EXCLUSIVE, Monday 11:32 AM: The civil trial against railroad company CSX brought by the family of Sarah Jones is now in the hands of the jury, following closing arguments this morning. At issue is whether CSX was legally liable in the death of the 27 year-old camera assistant by not following their own company policy and a failure to report that there were people aligning the tracks. Also at issues is why the train did not apply its brakes until five seconds after the impact on the bridge. Jones was killed and six others injured during the filming of Midnight Rider on Feb. 20, 2014.
In closing arguments, Jones’ attorney told the jury that CSX was trying to blame the entire thing on director Randall Miller who pleaded guilty and served a year in jail for criminal trespassing and involuntary manslaughter, but that CSX is trying to shrug all responsibility from itself.
Two trains passed through the train trestle the first day of filming Midnight Rider before the third train plowed through the set going 57 mph. The CSX attorney countered saying that the other two train conductors said nothing appeared out of ordinary and they had seen people on the side of tracks before. In court, they had referred to them as “rail fans.”
They also said that it wasn’t the train that killed Sarah Jones, rather she was killed by shrapnel from the metal hospital bed prop that Miller and his crew set up on the tracks illegally.
The CSX attorney also said that the emergency brake wasn’t applied because the conductor and engineer were afraid of a derailment. The lawyer said they couldn’t see anything clearly from 2,000 feet away, and, by the time they saw the crew on the tracks and trestle, it wouldn’t have helped to apply the brakes.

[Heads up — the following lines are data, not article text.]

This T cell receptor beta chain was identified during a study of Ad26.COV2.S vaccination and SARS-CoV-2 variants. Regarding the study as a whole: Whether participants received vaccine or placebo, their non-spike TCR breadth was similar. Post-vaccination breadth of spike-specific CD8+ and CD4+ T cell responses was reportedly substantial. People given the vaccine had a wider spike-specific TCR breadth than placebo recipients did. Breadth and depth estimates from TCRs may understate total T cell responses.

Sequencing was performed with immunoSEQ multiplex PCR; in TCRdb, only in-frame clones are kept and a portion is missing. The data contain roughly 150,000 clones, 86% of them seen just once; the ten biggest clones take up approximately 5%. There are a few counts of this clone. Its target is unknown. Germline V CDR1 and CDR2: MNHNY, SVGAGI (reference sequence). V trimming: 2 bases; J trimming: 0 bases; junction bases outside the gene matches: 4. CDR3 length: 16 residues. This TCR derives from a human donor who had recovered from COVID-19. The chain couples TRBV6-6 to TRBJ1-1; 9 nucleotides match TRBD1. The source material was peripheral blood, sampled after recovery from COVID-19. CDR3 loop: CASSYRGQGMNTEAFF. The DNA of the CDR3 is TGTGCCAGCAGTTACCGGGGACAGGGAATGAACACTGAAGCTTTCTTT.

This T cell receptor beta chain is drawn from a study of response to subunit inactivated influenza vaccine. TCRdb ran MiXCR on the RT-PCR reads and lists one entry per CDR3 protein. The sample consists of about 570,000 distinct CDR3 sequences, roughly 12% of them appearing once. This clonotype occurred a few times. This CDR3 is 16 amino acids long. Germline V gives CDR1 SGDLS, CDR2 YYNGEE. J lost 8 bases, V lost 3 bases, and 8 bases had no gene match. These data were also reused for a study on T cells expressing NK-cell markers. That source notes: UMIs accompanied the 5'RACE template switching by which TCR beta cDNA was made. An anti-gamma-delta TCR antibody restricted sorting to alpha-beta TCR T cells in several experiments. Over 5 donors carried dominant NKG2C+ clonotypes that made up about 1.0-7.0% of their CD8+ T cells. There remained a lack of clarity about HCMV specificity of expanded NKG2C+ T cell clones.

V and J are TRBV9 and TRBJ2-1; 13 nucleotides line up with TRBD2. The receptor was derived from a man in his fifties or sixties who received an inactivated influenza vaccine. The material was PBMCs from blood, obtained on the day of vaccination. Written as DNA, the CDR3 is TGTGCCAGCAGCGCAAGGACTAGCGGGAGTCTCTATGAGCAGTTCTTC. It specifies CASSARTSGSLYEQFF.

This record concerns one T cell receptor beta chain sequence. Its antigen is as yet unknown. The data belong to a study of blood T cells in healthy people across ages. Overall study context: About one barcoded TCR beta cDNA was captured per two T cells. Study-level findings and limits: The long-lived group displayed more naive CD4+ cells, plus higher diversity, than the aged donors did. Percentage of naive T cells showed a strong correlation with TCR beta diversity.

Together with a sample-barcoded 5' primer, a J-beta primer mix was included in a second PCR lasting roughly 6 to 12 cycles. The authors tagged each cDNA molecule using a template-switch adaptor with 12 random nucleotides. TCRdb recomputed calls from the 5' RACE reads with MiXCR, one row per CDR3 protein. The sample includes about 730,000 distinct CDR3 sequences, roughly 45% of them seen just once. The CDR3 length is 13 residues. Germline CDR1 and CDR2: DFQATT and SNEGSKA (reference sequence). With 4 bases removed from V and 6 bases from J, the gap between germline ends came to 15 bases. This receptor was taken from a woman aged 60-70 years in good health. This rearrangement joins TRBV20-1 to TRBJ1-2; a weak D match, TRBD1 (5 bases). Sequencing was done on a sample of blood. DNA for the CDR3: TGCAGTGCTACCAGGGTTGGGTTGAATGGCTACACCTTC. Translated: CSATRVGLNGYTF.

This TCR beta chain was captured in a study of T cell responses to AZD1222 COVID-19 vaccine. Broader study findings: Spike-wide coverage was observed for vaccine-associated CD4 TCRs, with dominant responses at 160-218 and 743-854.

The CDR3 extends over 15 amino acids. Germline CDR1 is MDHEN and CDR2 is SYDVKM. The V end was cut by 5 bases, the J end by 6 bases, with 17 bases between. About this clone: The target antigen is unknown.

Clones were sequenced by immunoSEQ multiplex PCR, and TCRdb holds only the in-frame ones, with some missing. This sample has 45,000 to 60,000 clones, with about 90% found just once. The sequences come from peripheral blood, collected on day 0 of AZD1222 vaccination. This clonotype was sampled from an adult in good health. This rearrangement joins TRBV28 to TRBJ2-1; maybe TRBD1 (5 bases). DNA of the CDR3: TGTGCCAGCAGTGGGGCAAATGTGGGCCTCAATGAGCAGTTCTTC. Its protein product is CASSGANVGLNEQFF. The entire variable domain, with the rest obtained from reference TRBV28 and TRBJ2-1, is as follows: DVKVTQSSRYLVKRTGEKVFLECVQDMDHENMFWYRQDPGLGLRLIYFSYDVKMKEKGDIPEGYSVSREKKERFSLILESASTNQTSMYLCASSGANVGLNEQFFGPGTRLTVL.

Harris countered that their own conductor of the third train had disputed their position in a deposition, by acknowledging that they knew something was on the tracks. He also said that Film Allman was not following safety rules. He said, “if Miller’s film company is expected to follow safety rules, doesn’t CSX need to follows its (company’s) own rules?”
Last week in court, Jones’ lawyers introduced the CSX’s company policy that stated that conductors must “immediately notify a dispatcher of any unauthorized outside party on a track or right of way … Be especially cautious around bridges and tunnels.”
However, CSX countered saying that none of that proves negligence, and then pointed the finger back to Miller. They said CSX twice in writing denied the filmmakers access.
By the defense’s own admission, Harris said in his closing argument today, CSX said it was Miller who put the crew in harm’s way (and the plaintiffs agree with that), but he reminded jurors not to blame the victims as they were unaware that their supervising crew were trespassing and putting their lives in danger.
The plaintiffs closing argument ended by playing video montage of Sarah Jones, which included a snippet of Richard Jones and his daughter having fun and laughing together. In the courtroom, Mr. Jones visibly slumped and began crying as his wife Elizabeth Jones tried to comfort him.
Judge Gregory Sapp then gave jurors their instructions and they retired to the jury room. If they find against CSX, the judge told them that they had to figure out how much in punitive damages should be award to the family of Sarah Jones. Economic damages between $5M and $15M for the remainder of Sarah Jones’ life would have to be considered if the jurors ruled against CSX, he said. That was not disputed by CSX. That monetary judgment would then be on top of another value from the pain and suffering from the loss of Jones’ life and its impact on her family. Stay tuned.